As you read your loved one’s will, you may believe that a specific bequest would never have been made unless someone pressured the testator. If you think an heir was given assets because the testator was being coerced or intimidated, the testator may have been under undue influence when writing the will.
In Louisiana, an heir may dispute a will if they think the testator was pressured to include provisions or exclude people from the will in a way that does not reflect the testator’s intent and benefits the person who exerted the undue pressure or influence.
When You Might Suspect Undue Influence
Even if people exert influence or pressure over a testator to include specific provisions or to exclude certain people from a will, that’s not the same as undue influence. If a testator is able to make independent decisions, someone providing an opinion about what should be included in the will should not cause the testator to change the will unless they want to do so.
Undue influence occurs when someone in a position of power or trust uses excessive pressure to cause the testator to change the will in ways that the testator does not want to do. Typically, undue influence may include:
- Deception. Your loved one may not have known what was happening.
- Threats. Your loved one might have worried about their own safety, your safety, or the safety of other loved ones if they did not act.
- Isolation. The person exerting the influence may have isolated your loved one from you and other relatives and friends, so the will could be changed.
How to Prove Undue Influence
It’s not unusual for family members to find out about undue influence after their loved one dies and it’s too late for that loved one to create a new will. The person who unduly influenced your loved one didn’t want you to know that changes had been made to the will. Therefore, you likely weren’t present when your loved one created the will, and you probably didn’t know about it while your loved one was still alive.
However, it’s not too late to protect your loved one’s rights. You may raise the issue of undue influence with the court by contesting the will. Generally, you will need to prove that:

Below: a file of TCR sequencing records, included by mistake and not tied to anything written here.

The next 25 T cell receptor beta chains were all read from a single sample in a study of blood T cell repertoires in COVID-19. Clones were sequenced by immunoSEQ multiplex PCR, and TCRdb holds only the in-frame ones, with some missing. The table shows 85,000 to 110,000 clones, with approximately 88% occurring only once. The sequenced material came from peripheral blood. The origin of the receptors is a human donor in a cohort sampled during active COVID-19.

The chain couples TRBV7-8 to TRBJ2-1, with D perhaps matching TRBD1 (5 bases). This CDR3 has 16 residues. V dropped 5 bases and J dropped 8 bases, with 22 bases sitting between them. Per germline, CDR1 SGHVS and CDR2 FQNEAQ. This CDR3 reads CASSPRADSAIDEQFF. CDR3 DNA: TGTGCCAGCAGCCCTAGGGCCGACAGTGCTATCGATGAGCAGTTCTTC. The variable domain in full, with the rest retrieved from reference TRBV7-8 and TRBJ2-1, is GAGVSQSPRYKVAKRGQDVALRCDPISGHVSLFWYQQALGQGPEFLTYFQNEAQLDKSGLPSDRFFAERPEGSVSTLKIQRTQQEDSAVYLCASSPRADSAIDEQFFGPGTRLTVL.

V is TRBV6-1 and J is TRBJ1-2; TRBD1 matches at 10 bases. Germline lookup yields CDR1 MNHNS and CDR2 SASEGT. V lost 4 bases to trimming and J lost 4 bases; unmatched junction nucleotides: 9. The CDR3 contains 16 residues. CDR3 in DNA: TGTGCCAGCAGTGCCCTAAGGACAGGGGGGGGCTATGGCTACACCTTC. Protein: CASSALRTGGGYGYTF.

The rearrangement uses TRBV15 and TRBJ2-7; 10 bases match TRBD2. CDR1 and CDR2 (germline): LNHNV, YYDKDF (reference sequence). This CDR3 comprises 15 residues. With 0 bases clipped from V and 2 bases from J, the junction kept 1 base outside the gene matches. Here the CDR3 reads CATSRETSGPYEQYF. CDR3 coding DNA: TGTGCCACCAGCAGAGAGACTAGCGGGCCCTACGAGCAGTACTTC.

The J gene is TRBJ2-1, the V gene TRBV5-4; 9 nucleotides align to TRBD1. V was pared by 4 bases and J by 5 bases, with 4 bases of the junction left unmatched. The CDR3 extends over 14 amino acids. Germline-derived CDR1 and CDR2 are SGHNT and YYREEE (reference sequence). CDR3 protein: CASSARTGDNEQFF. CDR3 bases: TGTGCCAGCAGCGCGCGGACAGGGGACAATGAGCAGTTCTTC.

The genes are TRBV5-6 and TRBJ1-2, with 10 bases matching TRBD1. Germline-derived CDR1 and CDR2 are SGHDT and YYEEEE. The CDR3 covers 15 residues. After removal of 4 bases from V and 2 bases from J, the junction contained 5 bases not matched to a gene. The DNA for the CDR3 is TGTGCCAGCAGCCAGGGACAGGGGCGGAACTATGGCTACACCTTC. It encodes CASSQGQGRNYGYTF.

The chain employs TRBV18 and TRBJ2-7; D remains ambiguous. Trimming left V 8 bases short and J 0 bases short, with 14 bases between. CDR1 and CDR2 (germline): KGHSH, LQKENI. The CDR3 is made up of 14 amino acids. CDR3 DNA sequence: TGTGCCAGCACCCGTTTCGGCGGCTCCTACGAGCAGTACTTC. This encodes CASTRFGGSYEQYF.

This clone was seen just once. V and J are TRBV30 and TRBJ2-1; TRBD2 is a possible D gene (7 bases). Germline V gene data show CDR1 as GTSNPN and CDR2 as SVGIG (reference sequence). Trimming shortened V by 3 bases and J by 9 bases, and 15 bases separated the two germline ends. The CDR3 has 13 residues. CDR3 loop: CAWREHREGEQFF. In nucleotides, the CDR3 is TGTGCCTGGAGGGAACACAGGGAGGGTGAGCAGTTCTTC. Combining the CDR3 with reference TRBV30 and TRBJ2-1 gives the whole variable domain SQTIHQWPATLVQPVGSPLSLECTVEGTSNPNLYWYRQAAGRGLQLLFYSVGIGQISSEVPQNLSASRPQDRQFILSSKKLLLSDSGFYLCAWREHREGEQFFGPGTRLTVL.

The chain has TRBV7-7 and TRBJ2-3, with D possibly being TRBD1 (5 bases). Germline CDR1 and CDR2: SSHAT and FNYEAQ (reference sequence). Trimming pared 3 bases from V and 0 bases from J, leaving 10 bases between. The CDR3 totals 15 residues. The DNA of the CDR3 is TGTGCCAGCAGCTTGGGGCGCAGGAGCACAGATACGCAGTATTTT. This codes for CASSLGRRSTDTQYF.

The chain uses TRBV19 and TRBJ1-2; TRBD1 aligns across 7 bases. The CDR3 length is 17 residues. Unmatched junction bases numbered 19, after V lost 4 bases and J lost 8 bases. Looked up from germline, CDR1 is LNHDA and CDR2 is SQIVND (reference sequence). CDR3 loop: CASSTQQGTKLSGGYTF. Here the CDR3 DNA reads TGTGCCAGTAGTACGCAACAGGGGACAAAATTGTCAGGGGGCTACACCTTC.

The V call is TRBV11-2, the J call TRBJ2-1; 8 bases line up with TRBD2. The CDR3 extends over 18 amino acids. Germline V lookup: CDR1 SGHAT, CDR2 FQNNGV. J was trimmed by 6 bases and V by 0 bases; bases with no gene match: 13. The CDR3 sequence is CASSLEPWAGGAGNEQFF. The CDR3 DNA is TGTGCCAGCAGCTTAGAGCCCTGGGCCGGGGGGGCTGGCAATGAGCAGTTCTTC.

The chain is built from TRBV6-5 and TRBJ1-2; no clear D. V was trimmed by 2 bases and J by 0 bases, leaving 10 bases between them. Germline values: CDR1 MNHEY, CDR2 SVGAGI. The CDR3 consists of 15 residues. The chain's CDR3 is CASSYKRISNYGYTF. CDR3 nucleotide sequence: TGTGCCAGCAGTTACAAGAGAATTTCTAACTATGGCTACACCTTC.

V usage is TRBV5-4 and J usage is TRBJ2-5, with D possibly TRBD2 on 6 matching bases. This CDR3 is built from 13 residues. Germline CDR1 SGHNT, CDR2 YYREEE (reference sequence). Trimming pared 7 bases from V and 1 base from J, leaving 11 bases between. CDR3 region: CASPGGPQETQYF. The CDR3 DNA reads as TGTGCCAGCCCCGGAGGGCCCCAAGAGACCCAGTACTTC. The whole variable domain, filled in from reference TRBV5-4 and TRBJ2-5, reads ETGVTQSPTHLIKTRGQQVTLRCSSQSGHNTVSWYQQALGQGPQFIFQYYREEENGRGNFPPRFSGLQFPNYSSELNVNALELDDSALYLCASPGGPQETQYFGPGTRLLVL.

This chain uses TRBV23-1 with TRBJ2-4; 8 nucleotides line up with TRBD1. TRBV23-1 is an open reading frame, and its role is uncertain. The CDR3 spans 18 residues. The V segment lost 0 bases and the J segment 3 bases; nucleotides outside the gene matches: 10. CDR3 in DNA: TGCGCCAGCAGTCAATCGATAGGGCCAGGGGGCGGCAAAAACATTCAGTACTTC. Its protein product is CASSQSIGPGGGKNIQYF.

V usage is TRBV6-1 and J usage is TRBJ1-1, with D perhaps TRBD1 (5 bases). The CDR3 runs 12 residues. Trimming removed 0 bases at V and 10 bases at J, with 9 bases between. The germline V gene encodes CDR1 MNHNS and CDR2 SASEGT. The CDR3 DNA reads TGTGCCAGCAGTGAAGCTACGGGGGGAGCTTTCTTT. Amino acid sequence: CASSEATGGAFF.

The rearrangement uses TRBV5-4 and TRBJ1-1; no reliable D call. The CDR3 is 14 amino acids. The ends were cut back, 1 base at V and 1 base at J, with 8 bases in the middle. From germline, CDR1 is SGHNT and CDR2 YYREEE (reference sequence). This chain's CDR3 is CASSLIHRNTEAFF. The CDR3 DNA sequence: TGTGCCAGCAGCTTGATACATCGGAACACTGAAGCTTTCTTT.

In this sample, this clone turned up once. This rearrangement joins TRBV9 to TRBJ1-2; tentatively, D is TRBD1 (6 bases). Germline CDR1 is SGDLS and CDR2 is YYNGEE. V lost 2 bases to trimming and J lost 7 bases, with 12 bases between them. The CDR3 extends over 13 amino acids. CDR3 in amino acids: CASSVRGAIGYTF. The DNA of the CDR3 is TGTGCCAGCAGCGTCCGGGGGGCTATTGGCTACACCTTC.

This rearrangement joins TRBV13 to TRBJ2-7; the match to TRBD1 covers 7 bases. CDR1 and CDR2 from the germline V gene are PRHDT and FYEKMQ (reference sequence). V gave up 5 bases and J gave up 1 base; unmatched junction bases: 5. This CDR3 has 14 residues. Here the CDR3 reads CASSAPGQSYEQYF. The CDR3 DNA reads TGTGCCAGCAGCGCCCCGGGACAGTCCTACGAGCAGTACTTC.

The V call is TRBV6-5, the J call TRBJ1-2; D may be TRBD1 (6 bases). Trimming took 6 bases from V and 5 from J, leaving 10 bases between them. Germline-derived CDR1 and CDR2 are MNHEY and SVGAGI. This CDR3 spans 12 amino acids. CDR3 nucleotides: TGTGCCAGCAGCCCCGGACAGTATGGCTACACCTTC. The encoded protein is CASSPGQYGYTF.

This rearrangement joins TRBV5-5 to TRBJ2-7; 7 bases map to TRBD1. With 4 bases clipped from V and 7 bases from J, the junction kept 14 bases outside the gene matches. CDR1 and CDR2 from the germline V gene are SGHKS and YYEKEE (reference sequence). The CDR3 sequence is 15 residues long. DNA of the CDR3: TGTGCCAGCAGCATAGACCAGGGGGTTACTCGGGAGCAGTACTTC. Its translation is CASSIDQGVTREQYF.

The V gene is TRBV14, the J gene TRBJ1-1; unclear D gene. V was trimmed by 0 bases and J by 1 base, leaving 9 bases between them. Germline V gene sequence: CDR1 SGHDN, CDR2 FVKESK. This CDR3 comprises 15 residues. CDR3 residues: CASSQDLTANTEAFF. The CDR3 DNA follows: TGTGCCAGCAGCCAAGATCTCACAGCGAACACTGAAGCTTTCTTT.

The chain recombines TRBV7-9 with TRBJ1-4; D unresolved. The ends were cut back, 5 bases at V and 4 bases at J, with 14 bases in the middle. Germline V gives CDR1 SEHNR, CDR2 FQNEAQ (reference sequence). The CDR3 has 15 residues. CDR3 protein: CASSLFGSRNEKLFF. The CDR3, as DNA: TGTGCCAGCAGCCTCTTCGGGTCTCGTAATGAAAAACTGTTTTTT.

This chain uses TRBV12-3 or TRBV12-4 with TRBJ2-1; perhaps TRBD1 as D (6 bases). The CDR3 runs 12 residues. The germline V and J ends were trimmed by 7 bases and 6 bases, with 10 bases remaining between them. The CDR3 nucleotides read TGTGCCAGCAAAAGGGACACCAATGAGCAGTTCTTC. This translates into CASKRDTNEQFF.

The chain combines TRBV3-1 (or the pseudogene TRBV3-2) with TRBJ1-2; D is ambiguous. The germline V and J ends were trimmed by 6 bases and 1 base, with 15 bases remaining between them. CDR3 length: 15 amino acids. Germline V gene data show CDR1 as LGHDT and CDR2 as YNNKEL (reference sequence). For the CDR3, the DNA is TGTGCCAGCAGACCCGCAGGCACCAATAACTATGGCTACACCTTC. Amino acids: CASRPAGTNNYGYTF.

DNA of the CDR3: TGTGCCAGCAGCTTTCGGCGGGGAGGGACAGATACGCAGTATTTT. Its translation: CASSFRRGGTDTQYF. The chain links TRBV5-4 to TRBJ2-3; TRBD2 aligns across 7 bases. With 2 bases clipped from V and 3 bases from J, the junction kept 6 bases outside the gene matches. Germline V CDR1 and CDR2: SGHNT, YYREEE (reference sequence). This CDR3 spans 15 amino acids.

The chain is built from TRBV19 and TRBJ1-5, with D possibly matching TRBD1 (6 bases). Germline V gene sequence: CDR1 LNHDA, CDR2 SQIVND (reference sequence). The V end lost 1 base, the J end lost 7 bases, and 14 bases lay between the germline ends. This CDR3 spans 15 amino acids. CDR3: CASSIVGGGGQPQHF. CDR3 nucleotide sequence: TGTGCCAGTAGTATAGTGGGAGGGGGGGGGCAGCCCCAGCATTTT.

- The will makes unusual and unexpected bequests that don’t make sense given the testator’s relationships and behavior.
- The testator was suspectable to extraordinary pressure or undue influence, perhaps because of an illness, old age, or the nature of their relationship with the person exerting the influence.
- The person exerting the undue influence benefits from the will, and the will reflects what the influencer wanted rather than what the testator wanted.
With a few exceptions, testators may leave property to anyone they want. Therefore, you need convincing evidence that the will does not reflect the testator’s wishes because of undue influence. This evidence may include:
- Witnesses who knew the testator. Witnesses may include relatives, friends, doctors, other caregivers, financial advisors, and lawyers.
- Previous versions of the will. All versions of your loved one’s wills and codicils may be relevant evidence.
- Information about your loved one’s mental capacity. If your loved one was suspectable to undue influence, your loved one’s mental capacity would be relevant to your case.
Typically, the person bringing the undue influence case to the court has the burden of proving that undue influence occurred. However, if the person who allegedly exerted undue influence had a fiduciary relationship with your loved one, that person may have the burden of proving that they did not exert undue influence.
Contact a New Orleans Estate Litigation Attorney for Help
You should carefully consider whether your loved one was the victim of undue influence if anything about the will appears strange and your loved one was in a position where undue influence may have occurred.